Setting it on foil balls? (where, how many)
375?
8 minutes?

Anything else?

Hoping the heat gun does it for me.

Thanks guys.
 

PCook

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Jun 4, 2013
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It's not likley the heat gun will work. Go for the oven @ 375 for 8 mins. Best to not subject the board to any more repair attempts than neccessary, plus the removal, reinstall, removal. Mount on allum foil balls under each screw hole of the printed circuit board.
 

C0rnholio

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Jan 13, 2011
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Hi guys - sorry to report that the 305t I purchased less than 6 months ago started acting up yesterday.



This seems to be the dreaded chip problem. Is there any chance that this could be the power supply caps or something else? The thing that baffles me is that this monitor already had a heatsink + fan mod made and everything was working nice up until now. I don't know how good was the repair done though but I will know more once I get this baby open.

Looks like I will have to open the monster up, take out the board and do the oven trick. So preheat the oven to 200C and put the card in for 8 mins. Chip facing up or down ? Also why is this method more recommended than a heat-gun ? Not that I mind... as I have an oven and don't have a heat-gun, but I am just curios.

Thanks
 

PCook

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Jun 4, 2013
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"Also why is this method more recommended than a heat-gun?"

An oven is more even temp across the target part, temp is regulated, could well be higher temp than a heat gun could acheive, hands off with no chance of moving the board during treatment and lastly, the malfunctioing part could be other than what you think - the oven treatment is not chip specific. Keep in mind that any extra time we get from these failed products is a bonus - don't expect to restore to as-new condition, just be happy to buy some time.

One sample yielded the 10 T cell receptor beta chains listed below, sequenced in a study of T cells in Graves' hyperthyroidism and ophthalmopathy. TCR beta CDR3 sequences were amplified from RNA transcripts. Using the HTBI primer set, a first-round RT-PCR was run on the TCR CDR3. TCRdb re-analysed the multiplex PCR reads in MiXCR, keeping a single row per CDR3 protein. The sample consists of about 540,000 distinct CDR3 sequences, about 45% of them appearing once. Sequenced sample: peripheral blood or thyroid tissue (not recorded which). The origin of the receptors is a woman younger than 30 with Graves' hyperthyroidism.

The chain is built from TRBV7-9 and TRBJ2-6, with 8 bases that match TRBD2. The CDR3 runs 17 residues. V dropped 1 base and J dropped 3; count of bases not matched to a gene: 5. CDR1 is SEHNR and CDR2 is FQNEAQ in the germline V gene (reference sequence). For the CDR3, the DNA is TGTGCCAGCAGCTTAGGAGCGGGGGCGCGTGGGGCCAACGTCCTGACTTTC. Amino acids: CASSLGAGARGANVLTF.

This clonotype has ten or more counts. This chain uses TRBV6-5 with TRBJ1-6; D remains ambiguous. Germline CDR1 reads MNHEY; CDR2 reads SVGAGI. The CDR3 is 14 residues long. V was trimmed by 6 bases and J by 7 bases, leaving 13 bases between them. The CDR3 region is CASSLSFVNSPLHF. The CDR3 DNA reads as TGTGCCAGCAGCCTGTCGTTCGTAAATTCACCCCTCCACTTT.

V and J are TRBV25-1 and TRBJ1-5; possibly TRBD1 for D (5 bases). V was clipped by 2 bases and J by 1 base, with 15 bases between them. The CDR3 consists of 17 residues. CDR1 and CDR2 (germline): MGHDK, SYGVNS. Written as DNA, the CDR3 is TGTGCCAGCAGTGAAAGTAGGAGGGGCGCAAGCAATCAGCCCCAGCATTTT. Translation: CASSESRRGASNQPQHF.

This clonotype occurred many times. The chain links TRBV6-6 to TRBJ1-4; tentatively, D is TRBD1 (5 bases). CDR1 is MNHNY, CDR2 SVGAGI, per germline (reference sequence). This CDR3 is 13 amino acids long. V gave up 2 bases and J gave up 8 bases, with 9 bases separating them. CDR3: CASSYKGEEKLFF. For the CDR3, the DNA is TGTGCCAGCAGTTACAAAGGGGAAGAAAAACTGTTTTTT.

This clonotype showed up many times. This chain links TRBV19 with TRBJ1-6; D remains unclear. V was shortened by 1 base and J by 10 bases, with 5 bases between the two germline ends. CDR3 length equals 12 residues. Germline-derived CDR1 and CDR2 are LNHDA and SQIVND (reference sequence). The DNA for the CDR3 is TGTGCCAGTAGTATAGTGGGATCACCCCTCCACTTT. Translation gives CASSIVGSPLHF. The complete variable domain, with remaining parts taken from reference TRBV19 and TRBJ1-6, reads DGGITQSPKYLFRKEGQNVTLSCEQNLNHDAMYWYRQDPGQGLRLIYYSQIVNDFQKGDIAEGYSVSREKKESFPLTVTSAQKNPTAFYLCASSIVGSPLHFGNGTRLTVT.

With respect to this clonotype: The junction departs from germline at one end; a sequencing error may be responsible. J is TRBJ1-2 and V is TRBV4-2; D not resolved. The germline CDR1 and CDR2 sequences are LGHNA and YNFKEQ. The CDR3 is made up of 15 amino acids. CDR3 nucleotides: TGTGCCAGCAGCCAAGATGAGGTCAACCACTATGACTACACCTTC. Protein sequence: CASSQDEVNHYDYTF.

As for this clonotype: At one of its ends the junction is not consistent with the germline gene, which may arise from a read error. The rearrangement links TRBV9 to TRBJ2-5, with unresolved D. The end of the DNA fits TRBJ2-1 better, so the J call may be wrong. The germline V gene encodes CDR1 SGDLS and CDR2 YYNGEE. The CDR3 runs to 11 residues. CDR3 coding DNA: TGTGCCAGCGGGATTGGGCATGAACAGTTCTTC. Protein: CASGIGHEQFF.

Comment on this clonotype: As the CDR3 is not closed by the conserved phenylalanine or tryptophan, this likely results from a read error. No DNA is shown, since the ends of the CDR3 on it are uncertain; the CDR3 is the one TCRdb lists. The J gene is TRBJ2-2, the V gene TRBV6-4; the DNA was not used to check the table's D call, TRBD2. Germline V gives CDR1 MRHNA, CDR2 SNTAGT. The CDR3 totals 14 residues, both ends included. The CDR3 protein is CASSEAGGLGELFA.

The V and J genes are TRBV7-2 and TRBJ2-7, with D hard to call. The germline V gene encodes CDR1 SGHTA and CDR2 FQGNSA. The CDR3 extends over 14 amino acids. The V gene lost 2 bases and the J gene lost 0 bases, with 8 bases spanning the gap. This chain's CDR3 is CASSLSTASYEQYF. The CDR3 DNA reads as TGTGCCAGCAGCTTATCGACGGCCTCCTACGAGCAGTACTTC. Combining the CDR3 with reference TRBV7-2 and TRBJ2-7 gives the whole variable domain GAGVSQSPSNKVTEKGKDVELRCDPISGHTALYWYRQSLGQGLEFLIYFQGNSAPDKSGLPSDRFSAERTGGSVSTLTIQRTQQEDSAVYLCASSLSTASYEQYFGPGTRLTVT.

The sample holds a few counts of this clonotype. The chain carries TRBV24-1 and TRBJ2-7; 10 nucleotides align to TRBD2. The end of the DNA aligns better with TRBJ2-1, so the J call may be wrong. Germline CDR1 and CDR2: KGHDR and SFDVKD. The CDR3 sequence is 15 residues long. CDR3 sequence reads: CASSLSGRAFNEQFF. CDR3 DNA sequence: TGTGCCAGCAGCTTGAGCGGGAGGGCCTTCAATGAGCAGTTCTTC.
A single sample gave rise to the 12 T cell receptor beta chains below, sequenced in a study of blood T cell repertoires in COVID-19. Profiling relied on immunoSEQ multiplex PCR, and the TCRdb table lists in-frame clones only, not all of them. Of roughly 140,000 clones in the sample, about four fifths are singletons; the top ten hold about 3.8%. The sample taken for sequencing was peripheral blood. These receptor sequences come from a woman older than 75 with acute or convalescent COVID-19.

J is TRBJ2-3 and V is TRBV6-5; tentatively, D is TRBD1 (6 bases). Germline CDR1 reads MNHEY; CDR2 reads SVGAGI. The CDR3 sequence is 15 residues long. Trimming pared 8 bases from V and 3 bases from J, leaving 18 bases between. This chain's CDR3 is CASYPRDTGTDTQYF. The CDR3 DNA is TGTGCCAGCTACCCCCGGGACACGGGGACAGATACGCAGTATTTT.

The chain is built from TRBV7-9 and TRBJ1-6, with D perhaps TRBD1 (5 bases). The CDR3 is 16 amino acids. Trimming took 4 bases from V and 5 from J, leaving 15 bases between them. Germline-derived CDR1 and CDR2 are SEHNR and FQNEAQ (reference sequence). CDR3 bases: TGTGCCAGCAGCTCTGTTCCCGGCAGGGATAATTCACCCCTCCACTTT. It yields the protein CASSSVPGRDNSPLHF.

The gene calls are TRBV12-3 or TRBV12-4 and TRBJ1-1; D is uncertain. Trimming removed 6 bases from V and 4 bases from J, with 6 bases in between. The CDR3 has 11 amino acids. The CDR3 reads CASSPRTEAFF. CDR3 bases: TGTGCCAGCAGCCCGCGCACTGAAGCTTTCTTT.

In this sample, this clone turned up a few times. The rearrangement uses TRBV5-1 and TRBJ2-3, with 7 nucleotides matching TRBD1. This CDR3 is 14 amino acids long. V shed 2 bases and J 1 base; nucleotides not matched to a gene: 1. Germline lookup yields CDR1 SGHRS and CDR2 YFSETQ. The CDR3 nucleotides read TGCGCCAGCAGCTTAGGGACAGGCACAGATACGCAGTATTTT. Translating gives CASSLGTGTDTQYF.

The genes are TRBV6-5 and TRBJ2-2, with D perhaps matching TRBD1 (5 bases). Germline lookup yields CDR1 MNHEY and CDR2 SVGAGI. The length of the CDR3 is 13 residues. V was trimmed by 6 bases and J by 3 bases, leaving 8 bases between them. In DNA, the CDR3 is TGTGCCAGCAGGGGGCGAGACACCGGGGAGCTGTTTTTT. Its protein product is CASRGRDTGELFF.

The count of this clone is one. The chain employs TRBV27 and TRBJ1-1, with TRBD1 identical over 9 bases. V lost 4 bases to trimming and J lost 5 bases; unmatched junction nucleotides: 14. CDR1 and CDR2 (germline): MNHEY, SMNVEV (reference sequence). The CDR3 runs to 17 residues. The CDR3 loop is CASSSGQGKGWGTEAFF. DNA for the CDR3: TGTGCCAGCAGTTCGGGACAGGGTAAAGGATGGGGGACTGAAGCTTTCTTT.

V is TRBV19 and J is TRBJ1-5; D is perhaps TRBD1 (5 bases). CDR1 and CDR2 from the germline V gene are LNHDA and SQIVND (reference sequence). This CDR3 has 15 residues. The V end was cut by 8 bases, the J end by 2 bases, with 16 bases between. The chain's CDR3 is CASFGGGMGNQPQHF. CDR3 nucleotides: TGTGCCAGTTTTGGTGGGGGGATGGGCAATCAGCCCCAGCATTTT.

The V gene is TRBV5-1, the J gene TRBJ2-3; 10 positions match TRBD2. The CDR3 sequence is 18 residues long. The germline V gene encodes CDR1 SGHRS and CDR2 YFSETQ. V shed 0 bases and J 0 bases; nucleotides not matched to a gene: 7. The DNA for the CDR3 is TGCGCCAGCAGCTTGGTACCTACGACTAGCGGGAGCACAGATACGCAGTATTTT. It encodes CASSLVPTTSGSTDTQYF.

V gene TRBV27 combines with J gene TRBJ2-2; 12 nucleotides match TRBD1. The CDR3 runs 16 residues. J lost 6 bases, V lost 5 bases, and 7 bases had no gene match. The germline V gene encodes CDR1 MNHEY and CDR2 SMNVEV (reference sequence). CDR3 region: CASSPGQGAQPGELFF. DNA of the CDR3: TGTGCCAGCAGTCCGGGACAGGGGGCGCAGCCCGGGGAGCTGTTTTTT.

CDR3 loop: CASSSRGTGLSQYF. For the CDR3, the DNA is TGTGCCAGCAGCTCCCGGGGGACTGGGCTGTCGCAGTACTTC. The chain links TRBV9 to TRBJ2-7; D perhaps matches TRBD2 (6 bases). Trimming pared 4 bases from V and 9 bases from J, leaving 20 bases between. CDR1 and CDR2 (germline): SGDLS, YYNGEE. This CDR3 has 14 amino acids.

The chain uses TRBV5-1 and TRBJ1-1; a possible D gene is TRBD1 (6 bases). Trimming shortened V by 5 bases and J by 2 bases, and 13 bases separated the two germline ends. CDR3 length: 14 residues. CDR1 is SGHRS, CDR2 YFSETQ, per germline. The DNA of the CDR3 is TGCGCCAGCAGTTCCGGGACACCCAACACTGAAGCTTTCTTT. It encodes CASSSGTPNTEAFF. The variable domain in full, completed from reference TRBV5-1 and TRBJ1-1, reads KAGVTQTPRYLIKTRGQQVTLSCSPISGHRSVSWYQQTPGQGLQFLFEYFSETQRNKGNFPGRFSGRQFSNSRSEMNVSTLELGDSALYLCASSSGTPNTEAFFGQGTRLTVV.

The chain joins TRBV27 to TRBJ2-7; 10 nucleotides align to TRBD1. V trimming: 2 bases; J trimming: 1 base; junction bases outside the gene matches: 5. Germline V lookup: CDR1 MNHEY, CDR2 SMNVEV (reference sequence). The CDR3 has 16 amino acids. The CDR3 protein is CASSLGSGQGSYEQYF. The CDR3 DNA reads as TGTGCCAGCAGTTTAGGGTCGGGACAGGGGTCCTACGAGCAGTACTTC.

C0rnholio

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Jan 13, 2011
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Well in this particular case ... we don't even want an "AS-NEW" condition since it came with the heating/design flaw problem from the factory :))

So any advice on how to place the board in the oven ? I got the 4 foil balls thing - but would it make a difference with it facing up or down ? Also is 8 min @ 200c correct ?
The particular oven I will be doing this has the ability to go higher if needed. I know some guys say they went to 300+ with the heatguns on these things but for shorter time.
I will preheat the oven to 200c and place the board when it reaches that. Placing the board inside from the start would mean the board will not stay for 8 mins since it takes the oven 3-4 mins to achive that temp.
 

PCook

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Jun 4, 2013
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"we don't even want an "AS-NEW" condition"
Point being to not expect new working condition.

"but would it make a difference with it facing up or down"
DON'T bake upside down - components may fall off printed circuit board.

"I know some guys say they went to 300+"
Stick with what has worked for others. 375 degrees for 8 mins.

"oven 3-4 mins to achive that temp"
Preheat oven to 375, THEN place board in oven
 

MercyFlush

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Apr 17, 2013
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Well in this particular case ... we don't even want an "AS-NEW" condition since it came with the heating/design flaw problem from the factory :))

So any advice on how to place the board in the oven ? I got the 4 foil balls thing - but would it make a difference with it facing up or down ? Also is 8 min @ 200c correct ?
The particular oven I will be doing this has the ability to go higher if needed. I know some guys say they went to 300+ with the heatguns on these things but for shorter time.
I will preheat the oven to 200c and place the board when it reaches that. Placing the board inside from the start would mean the board will not stay for 8 mins since it takes the oven 3-4 mins to achive that temp.
Hey buddy, I have a 305T myself I was experiencing flashing and odd distortion. Place about 6 foil balls under the board (altera chip on the top facing the sky) preheat your oven to 375F (190degC) and wait eegerly, when letting it cool down give it AMPLE time. last thing you want is to bump it when it's still really hot and screw up your board. Plus cooling it in a pan/tin won't work so well as the pan will still warm the bottom of it causing it to warp so MAKE SURE to let it cool for a long time i.e. when 8min is up open the oven door and leave it open to cool. I did this today and it worked AWESOME! I used a thermocouple to check my temperatures too so use something like that if you can as ovens are the most accurate machines when they get older.

Easy to muck this up if you try and get ahead of your self so take it nice and easy and you'll be right ;)
 

C0rnholio

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Jan 13, 2011
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Ok so I postponed the "cooking" because the blue stripes were only visible when the monitor was cold for some reason. They only showed up for the first 30-40 sec and then they were gone so I thought I'd be best to wait and use it as is.
1 week pasted, and now they won't go away - no matter how long the monitor is on so I bite the bullet - open it up and pulled out the board. I've preheated the oven to 200C - put 6 balls of aluminum on a pan, got the board in and left it there for 9 minutes ( chip up ).